When I first got to know Dakota he was staying on a couch in the living room of a tiny apartment above the shop. I could tell he was a hard worker, but he hadn’t figured out what it is he wanted to do. I’m not sure what sparked him to start shooting photos, but once he did it was obvious he was hooked.Over the next year or so you could see his skill grow quickly. He would jump at every opportunity, taking jobs shooting weddings, assisting on corporate product shots, even taking a job at the camera shop down the street. All the while applying everything he was learning to his skate photography. It’s always nice to see hard work and talent pay off.—Eric Barkow, Owner, Embassy Boardshop
How old are you and where do you live currently and where are you from?
I am 25, from Columbus, Ohio and I have been living in LA as of six months ago.
How long have you been shooting skating and what got you into it?
I’ve been shooting skateboarding for about four to five years. I was shooting a lot of street photos just on a little 35mm Pentax camera as I would skate around through the day and never really wanted to put them together, but one day I was at some spot and a friend of mine let me use his 5d mark ii and flashes to shoot this photo while he filmed just to try things out. Then I was hooked.
Is there one photograph or photographer that inspired you to take up photography?
It was probably a few people over time. Mainly friends of mine that were shooting. I would see some of their photos and be hyped on it. Also, in high school we had photo classes and everything was black and white film, so the hands-on processing and rolling your own film really pulled me into it, but I was in and out of shooting up until six years ago when I started carrying that Pentax camera on me everyday.
What’s the best and worst advice you’ve been given on photography?
Best advice I have been given is to reach out and contact people about questions on photos. I’m constantly emailing photos to get critiqued and it’s really helped me out. I don’t really know the worst advice I have ever been given. Probably being told something along the lines of needing the best gear to take the best photo. I try not to retain those things.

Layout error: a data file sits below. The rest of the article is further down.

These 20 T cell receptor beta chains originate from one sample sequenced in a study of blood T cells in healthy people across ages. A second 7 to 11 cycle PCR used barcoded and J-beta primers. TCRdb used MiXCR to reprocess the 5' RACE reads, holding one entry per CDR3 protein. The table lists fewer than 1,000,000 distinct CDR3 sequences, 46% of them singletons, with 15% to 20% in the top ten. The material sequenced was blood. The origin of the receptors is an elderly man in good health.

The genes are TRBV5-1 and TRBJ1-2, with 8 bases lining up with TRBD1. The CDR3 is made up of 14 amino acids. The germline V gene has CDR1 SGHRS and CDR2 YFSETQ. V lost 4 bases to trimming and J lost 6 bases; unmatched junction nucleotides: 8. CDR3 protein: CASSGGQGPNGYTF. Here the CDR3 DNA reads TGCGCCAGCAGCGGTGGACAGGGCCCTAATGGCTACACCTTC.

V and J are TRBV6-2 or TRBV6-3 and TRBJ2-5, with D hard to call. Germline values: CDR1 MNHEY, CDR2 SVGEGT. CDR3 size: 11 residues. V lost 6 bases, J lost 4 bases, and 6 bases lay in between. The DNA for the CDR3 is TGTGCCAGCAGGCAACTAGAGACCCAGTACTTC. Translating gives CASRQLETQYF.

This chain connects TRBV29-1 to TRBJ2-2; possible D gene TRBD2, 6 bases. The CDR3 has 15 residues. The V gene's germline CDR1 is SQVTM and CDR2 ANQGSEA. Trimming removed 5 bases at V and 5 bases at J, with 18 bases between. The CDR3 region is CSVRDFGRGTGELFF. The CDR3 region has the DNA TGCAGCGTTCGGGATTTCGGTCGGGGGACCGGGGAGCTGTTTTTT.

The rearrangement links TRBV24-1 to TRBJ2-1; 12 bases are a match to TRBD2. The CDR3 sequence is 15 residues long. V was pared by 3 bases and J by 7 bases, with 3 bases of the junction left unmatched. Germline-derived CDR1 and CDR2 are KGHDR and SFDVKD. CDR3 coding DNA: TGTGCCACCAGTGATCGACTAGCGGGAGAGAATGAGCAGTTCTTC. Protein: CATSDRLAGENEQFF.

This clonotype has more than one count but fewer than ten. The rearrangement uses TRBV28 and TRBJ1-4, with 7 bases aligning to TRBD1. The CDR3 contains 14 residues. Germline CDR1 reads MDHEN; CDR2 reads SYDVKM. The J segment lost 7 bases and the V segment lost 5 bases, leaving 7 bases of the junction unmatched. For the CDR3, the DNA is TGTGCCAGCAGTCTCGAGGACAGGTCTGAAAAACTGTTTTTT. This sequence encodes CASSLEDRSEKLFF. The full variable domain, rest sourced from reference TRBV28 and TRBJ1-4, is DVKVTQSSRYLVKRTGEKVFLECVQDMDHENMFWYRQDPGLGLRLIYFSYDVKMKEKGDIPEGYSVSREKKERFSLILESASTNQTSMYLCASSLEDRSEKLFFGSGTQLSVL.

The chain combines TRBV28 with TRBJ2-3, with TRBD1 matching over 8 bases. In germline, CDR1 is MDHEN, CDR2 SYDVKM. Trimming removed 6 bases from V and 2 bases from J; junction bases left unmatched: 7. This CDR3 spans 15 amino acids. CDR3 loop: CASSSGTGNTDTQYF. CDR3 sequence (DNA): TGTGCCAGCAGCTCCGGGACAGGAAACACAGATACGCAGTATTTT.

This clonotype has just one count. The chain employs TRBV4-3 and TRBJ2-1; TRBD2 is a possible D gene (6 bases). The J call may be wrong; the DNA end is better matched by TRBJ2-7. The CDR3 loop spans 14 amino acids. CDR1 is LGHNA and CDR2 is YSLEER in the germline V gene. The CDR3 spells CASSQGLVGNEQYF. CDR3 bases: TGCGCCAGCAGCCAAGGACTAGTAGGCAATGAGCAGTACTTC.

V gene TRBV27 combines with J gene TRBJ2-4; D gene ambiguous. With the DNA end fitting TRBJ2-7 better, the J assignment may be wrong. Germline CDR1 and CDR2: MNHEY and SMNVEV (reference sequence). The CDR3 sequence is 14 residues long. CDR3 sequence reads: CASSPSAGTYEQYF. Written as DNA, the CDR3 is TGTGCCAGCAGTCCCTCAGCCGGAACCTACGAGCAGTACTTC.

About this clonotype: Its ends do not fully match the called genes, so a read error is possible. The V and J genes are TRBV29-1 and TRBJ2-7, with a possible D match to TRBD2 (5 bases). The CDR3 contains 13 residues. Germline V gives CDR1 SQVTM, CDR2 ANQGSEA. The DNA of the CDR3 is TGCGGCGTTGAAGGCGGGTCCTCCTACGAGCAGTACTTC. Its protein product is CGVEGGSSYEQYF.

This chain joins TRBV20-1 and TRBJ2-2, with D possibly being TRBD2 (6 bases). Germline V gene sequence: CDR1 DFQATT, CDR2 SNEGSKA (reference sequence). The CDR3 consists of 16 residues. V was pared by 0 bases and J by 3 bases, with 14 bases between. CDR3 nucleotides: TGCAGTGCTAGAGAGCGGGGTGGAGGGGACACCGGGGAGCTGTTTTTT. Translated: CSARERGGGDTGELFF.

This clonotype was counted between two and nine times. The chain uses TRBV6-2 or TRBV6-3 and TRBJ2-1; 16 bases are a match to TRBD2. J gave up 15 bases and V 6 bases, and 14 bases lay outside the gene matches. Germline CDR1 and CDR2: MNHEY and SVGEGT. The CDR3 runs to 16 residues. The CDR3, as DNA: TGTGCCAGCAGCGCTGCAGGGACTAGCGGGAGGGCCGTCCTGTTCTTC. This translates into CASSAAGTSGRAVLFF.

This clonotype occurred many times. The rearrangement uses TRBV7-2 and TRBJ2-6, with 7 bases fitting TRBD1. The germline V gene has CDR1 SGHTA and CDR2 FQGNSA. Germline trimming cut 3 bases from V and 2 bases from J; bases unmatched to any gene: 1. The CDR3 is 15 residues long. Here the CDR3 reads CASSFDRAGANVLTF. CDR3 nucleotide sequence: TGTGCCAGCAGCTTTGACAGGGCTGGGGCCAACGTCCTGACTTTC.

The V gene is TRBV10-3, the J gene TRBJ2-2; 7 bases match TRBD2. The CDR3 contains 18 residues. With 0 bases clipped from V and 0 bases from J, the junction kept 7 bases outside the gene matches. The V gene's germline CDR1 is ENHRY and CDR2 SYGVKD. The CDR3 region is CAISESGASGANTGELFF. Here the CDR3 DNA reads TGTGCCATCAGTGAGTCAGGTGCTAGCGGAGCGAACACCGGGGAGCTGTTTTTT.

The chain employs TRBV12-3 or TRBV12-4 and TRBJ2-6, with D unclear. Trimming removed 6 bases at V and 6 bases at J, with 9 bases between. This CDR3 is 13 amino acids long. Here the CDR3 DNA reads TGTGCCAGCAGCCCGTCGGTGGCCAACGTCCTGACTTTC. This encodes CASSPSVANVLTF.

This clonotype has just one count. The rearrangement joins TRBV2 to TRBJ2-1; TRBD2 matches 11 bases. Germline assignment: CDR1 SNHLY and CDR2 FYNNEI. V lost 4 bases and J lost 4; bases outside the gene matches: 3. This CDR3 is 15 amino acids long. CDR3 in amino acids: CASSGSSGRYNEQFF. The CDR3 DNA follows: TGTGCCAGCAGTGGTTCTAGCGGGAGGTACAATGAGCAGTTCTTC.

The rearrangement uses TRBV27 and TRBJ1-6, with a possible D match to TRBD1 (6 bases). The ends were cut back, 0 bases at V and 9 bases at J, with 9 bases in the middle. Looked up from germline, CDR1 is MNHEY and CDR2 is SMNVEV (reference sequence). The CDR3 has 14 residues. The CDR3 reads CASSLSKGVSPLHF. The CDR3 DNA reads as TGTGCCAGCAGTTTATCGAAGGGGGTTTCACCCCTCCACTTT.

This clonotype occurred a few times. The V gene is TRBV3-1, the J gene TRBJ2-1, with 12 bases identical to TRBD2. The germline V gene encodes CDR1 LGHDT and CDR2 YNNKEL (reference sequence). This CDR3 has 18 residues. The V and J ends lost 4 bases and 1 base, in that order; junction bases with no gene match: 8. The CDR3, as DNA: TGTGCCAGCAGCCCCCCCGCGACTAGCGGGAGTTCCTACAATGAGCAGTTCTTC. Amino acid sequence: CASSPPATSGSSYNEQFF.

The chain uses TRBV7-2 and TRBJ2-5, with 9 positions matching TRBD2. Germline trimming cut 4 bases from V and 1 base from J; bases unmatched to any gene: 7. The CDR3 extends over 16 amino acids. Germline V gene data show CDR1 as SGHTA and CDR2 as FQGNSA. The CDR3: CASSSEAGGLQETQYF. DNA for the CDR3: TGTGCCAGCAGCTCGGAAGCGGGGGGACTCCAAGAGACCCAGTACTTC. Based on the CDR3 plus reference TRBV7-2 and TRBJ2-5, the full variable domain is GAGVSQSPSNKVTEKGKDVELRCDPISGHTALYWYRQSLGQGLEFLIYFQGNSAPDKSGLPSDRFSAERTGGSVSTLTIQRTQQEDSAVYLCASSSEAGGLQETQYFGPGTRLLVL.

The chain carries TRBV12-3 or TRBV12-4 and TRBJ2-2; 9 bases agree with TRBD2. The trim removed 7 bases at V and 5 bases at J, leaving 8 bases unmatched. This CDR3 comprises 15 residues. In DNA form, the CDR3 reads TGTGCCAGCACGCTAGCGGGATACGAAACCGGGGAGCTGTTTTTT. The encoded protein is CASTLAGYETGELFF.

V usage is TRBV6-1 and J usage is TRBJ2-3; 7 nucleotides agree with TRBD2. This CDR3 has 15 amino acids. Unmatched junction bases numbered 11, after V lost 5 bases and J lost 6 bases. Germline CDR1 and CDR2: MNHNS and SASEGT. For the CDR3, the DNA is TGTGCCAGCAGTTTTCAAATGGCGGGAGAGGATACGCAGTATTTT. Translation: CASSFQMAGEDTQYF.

Do you have a favorite photo of your own?
I’m always shooting so it changes a lot but at the moment this is my favorite.
What’s the most interesting story behind one of your photos?
A group of us were in Chicago for adidas Skate Copa a few years ago and met up with a bunch of other guys from shops around Ohio. We were skating around downtown, I think near the Trump building, when Rodger Krebs showed us this bump to bar. It was a pretty quick bust, but he was able to squeak one over in a few tries. As I was going to shoot the photo, I saw the guy on the right walk right into the frame. I shot it anyways thinking it was going to be ruined, but he ended up covering the filmer. I was really into how it turned out when I took a closer look later.
What advice would you give to up and coming skate photos?
Always reach out and stay in contact with people and just go out everyday with friends to shoot and skate.
Best thing about shooting in your hometown:
Knowing my way around the city. I’m constantly using GPS on my phone in LA and I hate it. My data is always done for.
Do you prefer digital or film?
I prefer film for sure, but I can’t afford it all of the time so I shoot a lot of digital.
What’s in your camera bag?
Carl Zeiss 50mm f/4 T*
Carl Zeiss 80mm f/2.8 T*
Canon 50mm f/1.4
Canon 17-40mm f/4
Zenitar Fisheye f/2.8 with EOS Mount Adapter
Phottix Odin Wireless Trigger
Lumopro lp180r Flash-2
Wireless Shutter Release
A lot of batteries and SD Cards
Random rolls of 120 film